Homeschooling A Teen with Depression

It started with a text from a concerned church leader.  “Did you know your daughter posted a quote about suicide on her Instagram?”  

We were confused at first.  We had seen no signs of depression.  After talking with our daughter, she assured us she hadn’t understood what she was posting and wouldn’t do it again.

But it didn’t stop.  We would receive texts and phone calls from concerned parents and leaders from church.  All the while our daughter bounced around giddy in our home and told us she was fine.

My husband and I were confused, questioning if our daughter was merely seeking attention and unsure of how to proceed.  Eventually, a friend reached out to us after our daughter had sent a concerning text to hers. As a councilor, she encouraged us to take all mentions of depression and suicide seriously.

We spoke to our daughter again and reluctantly she confessed that she had suicidal thoughts often.  She was thirteen. She had been raised in a Christ-centered home. And she didn’t see any reason for living.
Things got worse for a while before they started to get better.  We decided to do a combination of medicine and therapy.  On their own, medication and therapy have a 60% success rate.  Combined it increases to 90%. It has now been a little over a year since our daughter began experiencing symptoms of depression. 

What We Learned Homeschooling a Teen with Depression

You are not alone.  Depression can feel isolating, not just for those suffering.  Parents of teenagers with depression often feel as though there is no one else who will understand or who they can talk to.  Aside from feelings of emotional isolation, there may be physical isolation as well when you are unable to leave your teen on their own for any amount of time.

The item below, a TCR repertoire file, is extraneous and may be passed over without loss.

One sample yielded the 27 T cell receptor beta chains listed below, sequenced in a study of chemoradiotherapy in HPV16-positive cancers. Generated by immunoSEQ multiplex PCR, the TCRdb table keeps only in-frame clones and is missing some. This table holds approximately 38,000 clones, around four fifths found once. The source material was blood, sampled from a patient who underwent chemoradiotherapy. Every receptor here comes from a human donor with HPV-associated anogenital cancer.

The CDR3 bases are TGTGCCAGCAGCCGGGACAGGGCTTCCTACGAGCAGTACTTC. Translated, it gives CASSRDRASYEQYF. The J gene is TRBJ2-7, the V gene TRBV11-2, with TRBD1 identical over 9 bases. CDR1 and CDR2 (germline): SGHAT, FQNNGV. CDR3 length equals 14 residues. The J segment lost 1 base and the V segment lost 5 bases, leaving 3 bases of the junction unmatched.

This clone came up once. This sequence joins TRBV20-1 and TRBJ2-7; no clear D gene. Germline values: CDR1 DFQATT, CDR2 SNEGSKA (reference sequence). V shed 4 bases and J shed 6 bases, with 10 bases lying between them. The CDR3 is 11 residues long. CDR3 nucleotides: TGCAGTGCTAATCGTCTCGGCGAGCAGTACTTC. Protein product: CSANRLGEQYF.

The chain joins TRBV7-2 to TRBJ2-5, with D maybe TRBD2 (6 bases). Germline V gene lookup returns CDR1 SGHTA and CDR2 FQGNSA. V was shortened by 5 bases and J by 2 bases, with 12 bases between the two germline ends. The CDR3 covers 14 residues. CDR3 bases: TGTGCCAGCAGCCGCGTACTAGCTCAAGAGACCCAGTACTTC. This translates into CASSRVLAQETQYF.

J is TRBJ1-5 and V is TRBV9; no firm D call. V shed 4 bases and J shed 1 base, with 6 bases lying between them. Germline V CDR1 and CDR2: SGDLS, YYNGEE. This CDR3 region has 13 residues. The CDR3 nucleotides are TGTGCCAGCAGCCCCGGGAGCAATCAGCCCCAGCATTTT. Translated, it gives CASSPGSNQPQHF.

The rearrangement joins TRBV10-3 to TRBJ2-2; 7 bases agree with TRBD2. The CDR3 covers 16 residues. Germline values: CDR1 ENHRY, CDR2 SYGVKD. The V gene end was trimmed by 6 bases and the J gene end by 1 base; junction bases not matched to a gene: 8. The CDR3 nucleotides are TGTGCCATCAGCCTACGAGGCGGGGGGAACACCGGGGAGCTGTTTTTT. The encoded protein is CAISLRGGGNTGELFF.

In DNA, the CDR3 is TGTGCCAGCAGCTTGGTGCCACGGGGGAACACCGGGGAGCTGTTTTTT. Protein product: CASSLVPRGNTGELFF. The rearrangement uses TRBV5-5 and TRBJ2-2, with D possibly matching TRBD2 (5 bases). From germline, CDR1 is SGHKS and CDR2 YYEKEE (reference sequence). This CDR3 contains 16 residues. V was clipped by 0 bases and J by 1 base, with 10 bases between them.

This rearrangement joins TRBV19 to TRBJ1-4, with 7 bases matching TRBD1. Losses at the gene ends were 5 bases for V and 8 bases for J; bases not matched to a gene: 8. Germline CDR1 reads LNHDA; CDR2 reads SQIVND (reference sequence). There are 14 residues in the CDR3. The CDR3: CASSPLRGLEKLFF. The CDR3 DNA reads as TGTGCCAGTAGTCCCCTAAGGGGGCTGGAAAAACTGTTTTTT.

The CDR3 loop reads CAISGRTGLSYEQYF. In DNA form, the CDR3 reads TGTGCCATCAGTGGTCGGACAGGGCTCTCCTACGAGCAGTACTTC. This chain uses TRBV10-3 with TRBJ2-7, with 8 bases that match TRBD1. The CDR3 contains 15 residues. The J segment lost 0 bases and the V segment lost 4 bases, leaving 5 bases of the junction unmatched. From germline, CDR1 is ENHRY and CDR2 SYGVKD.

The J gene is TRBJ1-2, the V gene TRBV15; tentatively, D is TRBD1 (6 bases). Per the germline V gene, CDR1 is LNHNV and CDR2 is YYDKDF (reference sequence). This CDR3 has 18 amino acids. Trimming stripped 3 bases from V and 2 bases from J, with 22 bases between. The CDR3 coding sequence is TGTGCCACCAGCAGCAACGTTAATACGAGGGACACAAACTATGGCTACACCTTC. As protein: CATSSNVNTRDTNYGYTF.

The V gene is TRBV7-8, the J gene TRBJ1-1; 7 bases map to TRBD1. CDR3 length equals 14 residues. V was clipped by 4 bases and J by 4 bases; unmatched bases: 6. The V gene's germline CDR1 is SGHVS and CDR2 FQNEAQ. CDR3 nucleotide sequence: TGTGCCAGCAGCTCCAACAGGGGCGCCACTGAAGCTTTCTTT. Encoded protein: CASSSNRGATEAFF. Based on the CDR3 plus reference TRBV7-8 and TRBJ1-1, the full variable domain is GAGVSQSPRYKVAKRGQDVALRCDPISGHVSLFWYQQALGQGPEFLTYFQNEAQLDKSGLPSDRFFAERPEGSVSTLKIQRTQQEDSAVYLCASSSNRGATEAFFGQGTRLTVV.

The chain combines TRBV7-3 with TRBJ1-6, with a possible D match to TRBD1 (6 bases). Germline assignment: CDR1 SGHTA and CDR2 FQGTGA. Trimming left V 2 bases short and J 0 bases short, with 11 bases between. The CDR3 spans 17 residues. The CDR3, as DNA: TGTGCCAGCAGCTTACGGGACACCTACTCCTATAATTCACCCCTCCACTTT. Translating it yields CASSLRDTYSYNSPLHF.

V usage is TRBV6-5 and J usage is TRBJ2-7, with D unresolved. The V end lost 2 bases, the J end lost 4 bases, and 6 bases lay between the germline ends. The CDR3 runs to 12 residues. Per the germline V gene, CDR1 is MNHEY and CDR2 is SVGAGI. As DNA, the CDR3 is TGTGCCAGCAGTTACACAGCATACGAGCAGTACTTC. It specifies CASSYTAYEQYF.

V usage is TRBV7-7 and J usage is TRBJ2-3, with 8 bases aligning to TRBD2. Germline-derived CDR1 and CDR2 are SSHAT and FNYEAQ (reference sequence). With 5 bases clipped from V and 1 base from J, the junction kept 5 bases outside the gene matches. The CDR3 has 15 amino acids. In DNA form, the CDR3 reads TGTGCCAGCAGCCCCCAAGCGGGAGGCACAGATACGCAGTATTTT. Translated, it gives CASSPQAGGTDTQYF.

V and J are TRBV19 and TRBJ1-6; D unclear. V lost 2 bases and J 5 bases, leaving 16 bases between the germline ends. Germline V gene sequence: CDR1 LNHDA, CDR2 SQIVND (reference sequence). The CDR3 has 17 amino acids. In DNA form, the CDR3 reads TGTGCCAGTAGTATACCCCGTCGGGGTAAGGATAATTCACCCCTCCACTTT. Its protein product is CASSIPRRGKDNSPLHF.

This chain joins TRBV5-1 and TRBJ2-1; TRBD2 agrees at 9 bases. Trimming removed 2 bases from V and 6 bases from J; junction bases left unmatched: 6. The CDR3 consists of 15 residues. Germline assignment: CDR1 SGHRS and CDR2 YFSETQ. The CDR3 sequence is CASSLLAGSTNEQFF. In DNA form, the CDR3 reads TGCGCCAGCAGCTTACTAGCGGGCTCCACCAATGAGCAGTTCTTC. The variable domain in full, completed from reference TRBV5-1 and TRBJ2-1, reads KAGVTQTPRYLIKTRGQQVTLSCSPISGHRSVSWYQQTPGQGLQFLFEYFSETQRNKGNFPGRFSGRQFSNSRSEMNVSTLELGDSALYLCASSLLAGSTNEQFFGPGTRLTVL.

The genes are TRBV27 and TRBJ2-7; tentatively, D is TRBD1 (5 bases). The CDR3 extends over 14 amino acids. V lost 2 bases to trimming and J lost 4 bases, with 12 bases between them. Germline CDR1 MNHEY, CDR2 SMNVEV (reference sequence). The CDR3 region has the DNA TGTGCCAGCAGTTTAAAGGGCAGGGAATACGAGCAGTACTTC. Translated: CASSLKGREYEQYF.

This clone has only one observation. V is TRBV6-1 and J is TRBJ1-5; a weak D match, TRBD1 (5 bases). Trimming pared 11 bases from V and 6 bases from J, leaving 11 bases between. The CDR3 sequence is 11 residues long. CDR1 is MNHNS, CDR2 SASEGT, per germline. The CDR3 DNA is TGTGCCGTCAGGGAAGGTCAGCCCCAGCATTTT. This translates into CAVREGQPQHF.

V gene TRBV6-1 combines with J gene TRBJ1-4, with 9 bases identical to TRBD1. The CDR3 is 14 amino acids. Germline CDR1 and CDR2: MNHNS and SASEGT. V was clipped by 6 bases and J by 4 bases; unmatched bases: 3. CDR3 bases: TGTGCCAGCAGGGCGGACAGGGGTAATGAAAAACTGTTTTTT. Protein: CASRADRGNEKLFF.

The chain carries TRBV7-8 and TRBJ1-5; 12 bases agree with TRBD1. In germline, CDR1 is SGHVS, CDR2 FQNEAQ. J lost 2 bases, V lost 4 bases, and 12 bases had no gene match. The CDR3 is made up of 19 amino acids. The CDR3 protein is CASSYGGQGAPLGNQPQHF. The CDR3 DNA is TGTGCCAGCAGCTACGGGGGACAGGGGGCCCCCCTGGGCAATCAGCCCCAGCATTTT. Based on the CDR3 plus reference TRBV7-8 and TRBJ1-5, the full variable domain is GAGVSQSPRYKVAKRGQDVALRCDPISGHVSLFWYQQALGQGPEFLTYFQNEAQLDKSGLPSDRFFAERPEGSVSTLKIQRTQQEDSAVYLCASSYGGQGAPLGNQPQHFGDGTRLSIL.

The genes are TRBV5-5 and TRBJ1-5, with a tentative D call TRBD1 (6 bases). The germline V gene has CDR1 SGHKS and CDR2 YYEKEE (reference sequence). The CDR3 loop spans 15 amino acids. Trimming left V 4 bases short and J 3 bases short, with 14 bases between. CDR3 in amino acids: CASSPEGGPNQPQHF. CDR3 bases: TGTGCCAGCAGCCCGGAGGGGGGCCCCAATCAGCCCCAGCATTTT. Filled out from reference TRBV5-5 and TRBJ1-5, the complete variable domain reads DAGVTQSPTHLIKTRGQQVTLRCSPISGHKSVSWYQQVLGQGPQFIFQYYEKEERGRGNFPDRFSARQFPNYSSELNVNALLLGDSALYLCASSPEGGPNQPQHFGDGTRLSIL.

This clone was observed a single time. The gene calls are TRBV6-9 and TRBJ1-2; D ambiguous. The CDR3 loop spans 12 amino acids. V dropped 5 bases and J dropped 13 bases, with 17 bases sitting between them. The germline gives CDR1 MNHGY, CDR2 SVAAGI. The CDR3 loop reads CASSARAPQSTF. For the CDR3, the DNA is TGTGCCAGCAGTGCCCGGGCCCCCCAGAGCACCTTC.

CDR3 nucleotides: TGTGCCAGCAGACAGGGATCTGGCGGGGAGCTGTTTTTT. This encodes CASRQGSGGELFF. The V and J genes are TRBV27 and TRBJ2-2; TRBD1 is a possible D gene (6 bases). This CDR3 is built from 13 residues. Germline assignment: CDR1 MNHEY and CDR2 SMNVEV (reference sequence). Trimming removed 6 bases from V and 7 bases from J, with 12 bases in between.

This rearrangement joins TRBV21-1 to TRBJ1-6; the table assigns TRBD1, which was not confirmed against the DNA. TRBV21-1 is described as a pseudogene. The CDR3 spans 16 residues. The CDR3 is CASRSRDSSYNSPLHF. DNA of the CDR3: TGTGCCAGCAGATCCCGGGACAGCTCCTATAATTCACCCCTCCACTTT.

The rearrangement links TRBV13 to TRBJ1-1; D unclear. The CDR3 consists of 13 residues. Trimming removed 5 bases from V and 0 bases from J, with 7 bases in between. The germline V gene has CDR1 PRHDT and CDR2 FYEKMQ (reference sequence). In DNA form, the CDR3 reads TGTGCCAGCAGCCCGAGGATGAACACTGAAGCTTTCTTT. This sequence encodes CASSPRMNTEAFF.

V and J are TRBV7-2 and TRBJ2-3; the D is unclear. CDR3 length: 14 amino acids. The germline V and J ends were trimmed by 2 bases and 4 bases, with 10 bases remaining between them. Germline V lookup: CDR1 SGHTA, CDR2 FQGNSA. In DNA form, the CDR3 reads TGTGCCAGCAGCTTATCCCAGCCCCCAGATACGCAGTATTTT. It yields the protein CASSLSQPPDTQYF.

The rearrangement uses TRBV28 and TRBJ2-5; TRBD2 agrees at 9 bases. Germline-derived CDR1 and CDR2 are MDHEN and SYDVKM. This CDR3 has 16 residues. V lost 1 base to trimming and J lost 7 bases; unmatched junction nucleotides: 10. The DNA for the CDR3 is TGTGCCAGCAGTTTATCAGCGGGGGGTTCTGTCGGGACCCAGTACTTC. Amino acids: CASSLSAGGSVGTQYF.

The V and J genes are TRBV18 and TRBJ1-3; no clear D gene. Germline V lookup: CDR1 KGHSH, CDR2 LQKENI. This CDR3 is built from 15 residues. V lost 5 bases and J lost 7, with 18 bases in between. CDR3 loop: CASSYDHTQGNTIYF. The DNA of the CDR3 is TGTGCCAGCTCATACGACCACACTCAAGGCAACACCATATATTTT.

When I opened up about our experience and what our daughter was going through, I was amazed at the number of parents who reached out to me.  Either to let me know they were experiencing the same thing or that they had gone through it with one of their children. These parents were eager to speak with me about what I was going through.  Simply knowing there were others who shared my burden was helpful.  

Sharing is Powerful.  Shortly after my daughter was diagnosed, a family friend whom she was confiding in encouraged her to share with her Sunday school class her struggles.  At first, I was hesitant that was a good idea. But at the end of class one day, she stood up and shared what she was going through. Her teacher told me after that she thought my daughter was brave.

She has since spoken about it in front of our entire church congregation.  Being able to share what she is going through, gives her power over her mental illness.  It is not something she needs to hide or feel ashamed about. It also helps those around her to show compassion and extend forgiveness when she is struggling.

You will grieve.  Depression is a thief.  It robs a person of who they are.  It is hard to watch as your child, who was once so full of motivation and potential, struggles to perform the basic necessities of life.  Hard to see your child who was once so vibrant and full of joy to be angry, sullen and withdrawn. It is hard to wonder if you will ever get back the person they once were and to accept that this may be the new normal.  It’s okay to grieve.

Your whole family will be affected. Depression doesn’t just affect the person suffering.  It affects everyone around them as well. If you have other children, they are going to notice.  Especially if they end up on the receiving end of a bad day.  

We sat all our children down and explained in age appropriate details what was happening with their sister.  We encouraged them to be kind and loving, but also quick to forgive. We also helped them know how to respond to questions from others and what things they needed to tell us about.

Homeschooling will look different. This may seem obvious, but it can be a shock at just how much changes.  Parenting a teen with depression becomes a battle of knowing when to push and when to pull back.  School still has to happen, but how it happens may look very different than what it did before.  And that’s okay. Be willing to be flexible, but know when to stand firm.  

If you are homeschooling a teen with depression, know that you are not alone.  It is a hard battle you are fighting, but you can do it!  


Thank you to Destiny of Some Call It Destiny for writing this article.

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